CVE-2024–23897 – Arbitrary file read in Jenkins

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CVE-2024–23897 is a critical vulnerability discovered in Jenkins, with a high CVSS score of 9.8. This vulnerability allows the attacker to read files in the system through Command-Line Interface (CLI) for script and shell interaction, relying on the args4j library to parse commands. However, a vulnerability in this library permits unauthenticated users to read initial file lines and authenticated users to access entire files, putting many companies at risk. This is because Jenkins is an open-source solution that helps developers automate tasks. In this analysis, we will go through the steps and conditions for this vulnerability in detail.

Building the Testing Environment for Jenkins Vulnerability Analysis

1- Update and upgrade the system 

Sudo apt-get update update; sudo apt-get upgrade

2- Installing docker

Sudo apt-get install

3- Pull the vulnerable docker images 

Sudo docker pull jenkins/jenkins:2.426.2-jdk17

4- Run the docker image

 Sudo docker run -e p 8080:8080 -p jenkins/jenkins:2.426.2-jdk17

Now visit 

Jenkins initial setup instructions to run a Docker image and the password to log in.

And it’s already up, so after copying the provided admin password, you can continue the process

Choose “Install suggested plugins”. It’s okay to go with the default configuration  

Getting started with customized Jenkins

Wait until the installation is finished.

Jenkins startup: Install plugins (folders, timestamper, pipeline, Git)

It’s now ready to start the analysis 

Jenkins setup successfully done.

Reproducing the Vulnerability

After downloading the CLI from /jnlpJars/jenkins-cli.jar ,

In caseAllow anonymous read access isdisabled, follow this.

After capturing the traffic through Wireshark, the request was as follows:

This is a simple POST request to the “/cli” endpoint with a remoting=false parameter with the session header and side, which is a custom header.

The response contained only one line of the /etc/passwd.

In case Allow anonymous read access is Enabled..

Allow anonymous read access is Enabled

By running 

In Wireshark 

Also, attackers can read user passwords by reading the /var/jenkins_home/users/users.xml  file which contains information about as shown in the following screengrab.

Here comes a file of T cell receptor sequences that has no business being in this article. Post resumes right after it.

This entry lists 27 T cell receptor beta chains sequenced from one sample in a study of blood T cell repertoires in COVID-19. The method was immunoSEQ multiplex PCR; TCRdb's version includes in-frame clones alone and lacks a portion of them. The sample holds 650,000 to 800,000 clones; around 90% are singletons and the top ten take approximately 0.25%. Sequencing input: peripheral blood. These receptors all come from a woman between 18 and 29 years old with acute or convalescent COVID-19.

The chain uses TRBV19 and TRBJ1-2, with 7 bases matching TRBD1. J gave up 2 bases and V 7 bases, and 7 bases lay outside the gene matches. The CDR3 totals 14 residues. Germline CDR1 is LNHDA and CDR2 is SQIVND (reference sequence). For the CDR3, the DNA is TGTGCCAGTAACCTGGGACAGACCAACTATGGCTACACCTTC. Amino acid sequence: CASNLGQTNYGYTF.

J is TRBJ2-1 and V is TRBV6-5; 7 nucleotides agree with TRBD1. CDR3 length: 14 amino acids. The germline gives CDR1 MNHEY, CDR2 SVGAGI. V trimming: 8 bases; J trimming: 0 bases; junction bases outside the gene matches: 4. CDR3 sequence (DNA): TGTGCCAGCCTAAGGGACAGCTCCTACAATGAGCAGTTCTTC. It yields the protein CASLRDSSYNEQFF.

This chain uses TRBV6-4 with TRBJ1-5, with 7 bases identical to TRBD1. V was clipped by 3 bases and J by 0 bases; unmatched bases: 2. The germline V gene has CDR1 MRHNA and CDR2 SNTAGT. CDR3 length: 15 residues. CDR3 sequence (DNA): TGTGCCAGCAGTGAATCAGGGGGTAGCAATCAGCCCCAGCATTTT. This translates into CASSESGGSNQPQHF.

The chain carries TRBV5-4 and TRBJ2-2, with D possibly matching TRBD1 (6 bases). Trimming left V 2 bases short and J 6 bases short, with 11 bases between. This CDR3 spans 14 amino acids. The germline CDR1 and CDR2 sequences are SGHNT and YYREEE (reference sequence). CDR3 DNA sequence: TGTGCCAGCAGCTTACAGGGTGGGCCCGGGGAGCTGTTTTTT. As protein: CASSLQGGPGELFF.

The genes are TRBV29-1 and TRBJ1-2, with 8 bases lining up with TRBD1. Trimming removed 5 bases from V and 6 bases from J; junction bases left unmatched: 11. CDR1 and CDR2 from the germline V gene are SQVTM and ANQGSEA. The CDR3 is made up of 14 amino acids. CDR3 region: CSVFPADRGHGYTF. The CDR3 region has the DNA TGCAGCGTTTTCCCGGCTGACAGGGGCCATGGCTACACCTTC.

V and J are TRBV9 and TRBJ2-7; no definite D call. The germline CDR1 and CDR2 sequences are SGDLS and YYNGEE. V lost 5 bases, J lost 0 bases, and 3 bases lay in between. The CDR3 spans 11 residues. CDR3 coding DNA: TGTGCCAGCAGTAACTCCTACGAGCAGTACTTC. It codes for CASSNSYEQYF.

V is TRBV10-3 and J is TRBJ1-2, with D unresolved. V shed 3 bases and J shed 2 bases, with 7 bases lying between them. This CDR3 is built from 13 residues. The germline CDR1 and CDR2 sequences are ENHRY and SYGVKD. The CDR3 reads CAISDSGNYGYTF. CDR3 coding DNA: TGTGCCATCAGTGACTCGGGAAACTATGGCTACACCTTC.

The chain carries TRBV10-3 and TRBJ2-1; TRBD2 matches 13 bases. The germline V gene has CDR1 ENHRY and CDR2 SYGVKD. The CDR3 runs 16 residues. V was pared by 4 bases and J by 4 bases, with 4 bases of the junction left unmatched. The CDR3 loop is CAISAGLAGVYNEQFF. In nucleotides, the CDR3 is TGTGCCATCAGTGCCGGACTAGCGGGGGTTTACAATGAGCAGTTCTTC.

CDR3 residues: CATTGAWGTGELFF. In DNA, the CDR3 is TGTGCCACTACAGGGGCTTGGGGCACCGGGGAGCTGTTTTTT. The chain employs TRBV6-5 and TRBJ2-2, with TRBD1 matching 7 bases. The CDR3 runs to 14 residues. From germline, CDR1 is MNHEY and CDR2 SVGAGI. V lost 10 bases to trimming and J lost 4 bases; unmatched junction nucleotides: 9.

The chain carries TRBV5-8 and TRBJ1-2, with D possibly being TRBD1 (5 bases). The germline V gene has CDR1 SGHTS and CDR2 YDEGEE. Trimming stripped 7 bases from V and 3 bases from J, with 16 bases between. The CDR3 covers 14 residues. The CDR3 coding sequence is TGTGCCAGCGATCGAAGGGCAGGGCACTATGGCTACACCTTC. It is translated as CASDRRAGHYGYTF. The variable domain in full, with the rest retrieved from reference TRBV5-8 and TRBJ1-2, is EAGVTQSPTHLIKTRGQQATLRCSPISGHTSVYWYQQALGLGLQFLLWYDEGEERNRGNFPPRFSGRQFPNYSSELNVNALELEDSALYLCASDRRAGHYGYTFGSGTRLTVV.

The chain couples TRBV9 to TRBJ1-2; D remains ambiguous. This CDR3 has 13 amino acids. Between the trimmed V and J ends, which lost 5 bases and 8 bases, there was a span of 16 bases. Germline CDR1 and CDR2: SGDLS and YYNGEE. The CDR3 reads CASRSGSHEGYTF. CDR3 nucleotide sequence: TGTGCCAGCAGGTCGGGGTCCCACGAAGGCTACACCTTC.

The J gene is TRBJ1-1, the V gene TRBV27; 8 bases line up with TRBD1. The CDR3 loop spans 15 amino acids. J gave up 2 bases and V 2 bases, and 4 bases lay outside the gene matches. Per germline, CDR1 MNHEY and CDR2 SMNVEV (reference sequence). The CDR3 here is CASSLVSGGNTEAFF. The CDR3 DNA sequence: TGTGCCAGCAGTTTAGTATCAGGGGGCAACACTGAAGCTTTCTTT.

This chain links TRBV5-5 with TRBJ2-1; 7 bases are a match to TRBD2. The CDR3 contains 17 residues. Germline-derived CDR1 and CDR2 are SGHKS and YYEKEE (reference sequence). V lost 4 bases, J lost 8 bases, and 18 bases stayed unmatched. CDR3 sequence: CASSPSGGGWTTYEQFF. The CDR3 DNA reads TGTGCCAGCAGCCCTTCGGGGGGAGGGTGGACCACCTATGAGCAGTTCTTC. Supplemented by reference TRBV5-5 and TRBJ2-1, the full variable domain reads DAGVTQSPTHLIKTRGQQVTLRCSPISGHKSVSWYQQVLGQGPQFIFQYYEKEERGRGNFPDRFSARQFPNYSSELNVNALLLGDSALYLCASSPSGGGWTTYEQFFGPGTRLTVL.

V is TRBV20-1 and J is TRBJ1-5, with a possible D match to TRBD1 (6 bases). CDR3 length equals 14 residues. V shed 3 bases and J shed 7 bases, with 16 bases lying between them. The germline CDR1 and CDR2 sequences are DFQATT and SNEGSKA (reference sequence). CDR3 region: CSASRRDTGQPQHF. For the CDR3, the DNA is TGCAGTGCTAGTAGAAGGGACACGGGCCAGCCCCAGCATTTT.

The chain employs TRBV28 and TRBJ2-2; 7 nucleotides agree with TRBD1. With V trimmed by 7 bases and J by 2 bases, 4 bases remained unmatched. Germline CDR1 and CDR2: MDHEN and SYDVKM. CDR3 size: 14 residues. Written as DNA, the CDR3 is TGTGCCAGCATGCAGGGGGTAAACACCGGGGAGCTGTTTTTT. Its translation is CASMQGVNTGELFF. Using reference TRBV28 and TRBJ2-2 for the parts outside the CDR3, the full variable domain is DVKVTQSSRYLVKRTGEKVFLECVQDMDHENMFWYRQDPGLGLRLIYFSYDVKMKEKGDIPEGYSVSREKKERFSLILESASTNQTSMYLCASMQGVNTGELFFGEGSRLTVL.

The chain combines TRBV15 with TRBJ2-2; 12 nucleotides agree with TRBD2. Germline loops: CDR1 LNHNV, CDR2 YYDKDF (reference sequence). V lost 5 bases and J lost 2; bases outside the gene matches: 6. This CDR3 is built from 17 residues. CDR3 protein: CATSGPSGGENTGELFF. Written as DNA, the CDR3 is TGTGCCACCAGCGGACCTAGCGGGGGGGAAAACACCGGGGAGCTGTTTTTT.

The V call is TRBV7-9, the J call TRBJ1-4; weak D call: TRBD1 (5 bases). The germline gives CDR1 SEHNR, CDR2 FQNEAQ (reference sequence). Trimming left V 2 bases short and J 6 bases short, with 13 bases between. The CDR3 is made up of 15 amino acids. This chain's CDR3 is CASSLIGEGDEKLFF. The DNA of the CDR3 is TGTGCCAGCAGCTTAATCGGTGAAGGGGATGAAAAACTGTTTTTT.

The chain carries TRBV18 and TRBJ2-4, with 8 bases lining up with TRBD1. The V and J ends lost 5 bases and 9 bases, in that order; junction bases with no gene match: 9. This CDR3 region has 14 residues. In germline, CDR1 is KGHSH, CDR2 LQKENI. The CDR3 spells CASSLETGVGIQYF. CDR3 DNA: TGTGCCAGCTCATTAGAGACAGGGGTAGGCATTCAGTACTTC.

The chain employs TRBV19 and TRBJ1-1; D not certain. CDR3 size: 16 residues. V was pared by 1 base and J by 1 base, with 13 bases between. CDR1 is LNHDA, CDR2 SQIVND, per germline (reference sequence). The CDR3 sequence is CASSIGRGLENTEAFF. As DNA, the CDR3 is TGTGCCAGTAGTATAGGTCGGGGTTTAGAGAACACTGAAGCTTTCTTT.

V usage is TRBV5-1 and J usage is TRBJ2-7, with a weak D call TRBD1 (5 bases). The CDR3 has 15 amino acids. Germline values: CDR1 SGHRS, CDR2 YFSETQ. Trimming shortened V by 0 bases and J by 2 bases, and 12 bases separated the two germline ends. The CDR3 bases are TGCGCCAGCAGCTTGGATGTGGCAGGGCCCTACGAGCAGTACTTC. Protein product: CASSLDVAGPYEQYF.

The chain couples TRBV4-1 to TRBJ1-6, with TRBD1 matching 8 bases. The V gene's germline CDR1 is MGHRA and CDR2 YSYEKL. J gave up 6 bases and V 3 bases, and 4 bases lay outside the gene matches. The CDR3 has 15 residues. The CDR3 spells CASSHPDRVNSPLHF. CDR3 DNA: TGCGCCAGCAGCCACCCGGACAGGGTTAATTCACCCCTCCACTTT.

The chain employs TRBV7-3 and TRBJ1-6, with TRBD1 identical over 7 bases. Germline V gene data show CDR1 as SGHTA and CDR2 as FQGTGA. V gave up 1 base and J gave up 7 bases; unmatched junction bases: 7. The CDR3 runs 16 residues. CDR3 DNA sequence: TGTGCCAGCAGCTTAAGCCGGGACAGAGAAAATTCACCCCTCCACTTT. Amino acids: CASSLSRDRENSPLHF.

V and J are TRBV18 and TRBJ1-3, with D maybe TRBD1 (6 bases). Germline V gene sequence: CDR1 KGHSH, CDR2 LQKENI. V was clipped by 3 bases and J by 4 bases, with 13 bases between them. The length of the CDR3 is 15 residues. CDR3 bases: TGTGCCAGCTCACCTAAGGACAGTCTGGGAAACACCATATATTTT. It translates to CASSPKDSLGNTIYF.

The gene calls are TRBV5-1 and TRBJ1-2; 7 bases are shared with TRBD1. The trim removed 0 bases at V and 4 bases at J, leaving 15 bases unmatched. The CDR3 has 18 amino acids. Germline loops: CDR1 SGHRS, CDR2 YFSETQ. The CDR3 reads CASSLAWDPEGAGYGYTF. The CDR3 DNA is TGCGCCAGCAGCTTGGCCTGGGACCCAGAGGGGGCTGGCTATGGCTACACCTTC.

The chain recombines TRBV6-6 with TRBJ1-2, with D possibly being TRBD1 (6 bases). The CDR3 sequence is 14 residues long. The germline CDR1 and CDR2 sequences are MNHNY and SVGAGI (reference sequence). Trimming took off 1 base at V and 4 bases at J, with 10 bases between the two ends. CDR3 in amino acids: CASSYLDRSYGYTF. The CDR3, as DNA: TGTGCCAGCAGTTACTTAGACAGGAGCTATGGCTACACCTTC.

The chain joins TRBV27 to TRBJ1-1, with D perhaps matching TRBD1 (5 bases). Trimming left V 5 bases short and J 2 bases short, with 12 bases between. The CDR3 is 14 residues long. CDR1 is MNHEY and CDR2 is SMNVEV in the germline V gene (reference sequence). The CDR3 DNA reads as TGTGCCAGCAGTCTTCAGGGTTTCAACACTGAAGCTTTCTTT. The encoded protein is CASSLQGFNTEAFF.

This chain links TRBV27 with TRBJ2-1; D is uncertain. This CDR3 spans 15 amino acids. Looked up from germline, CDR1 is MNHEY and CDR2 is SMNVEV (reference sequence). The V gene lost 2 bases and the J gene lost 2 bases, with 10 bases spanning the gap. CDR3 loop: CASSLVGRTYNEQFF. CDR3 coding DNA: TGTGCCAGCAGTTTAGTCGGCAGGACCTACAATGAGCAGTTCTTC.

Security vulnerability in Jenkins: /var/jenkins_home/users/users.xml file exposed

java -jar jenkins-cli.jar -s http://localhost:8080/ -http connect-node “@/var/jenkins_home/users/admin1_14933008246101305485/config.xml”

And then take the value from the passwordHash element.

Jenkins password hash element in configuration file

After cracking it with John the ripper tool using rockyou.txt wordlist..

Password cracking with Ripper tool

Patch diffing 

After taking a look at the patch, we can see the file which was edited was as shown below:

Code snippet showing changes made to file

The patch disabled this feature and set the default value of AllowAtSyntax to false to avoid the file reading vulnerability.

The analysis

Simply by looking source code of Jenkins, it can be seen that the code imports three methods from the args4j library 

Analysis of Jenkins code: imports from args4j library

After cloning the args4j-site-2.33 and reviewing CmdLineParser method,

Note: I will go through only CmdLineParser, because other functions are not important to trace this vulnerability.

By taking a look at parseArgument..

Code snippet showing CmdLineParser method from args4j library

This method is responsible for handling the input taken from the user. It checks if args contain SyntaxAt(@) and if it does, it passes the input to the expandAtFiles method.

So, let’s take a look at the expandAtFiles method.

Java code snippet: expandAtFiles method handling user input with @ symbol

Basically, the following code checks if the args start with @.  It will read  all the lines on the file and there is no authentication. 


As explained in the analysis, third parties play an important role in attack scenarios. As shown in this analysis, the main vector used an outdated library (args4j) to perform crucial functions like parsing command lines without checking authentication, leading to file reads. Therefore, we should consider that even third-party apps can be the main vector of vulnerabilities.


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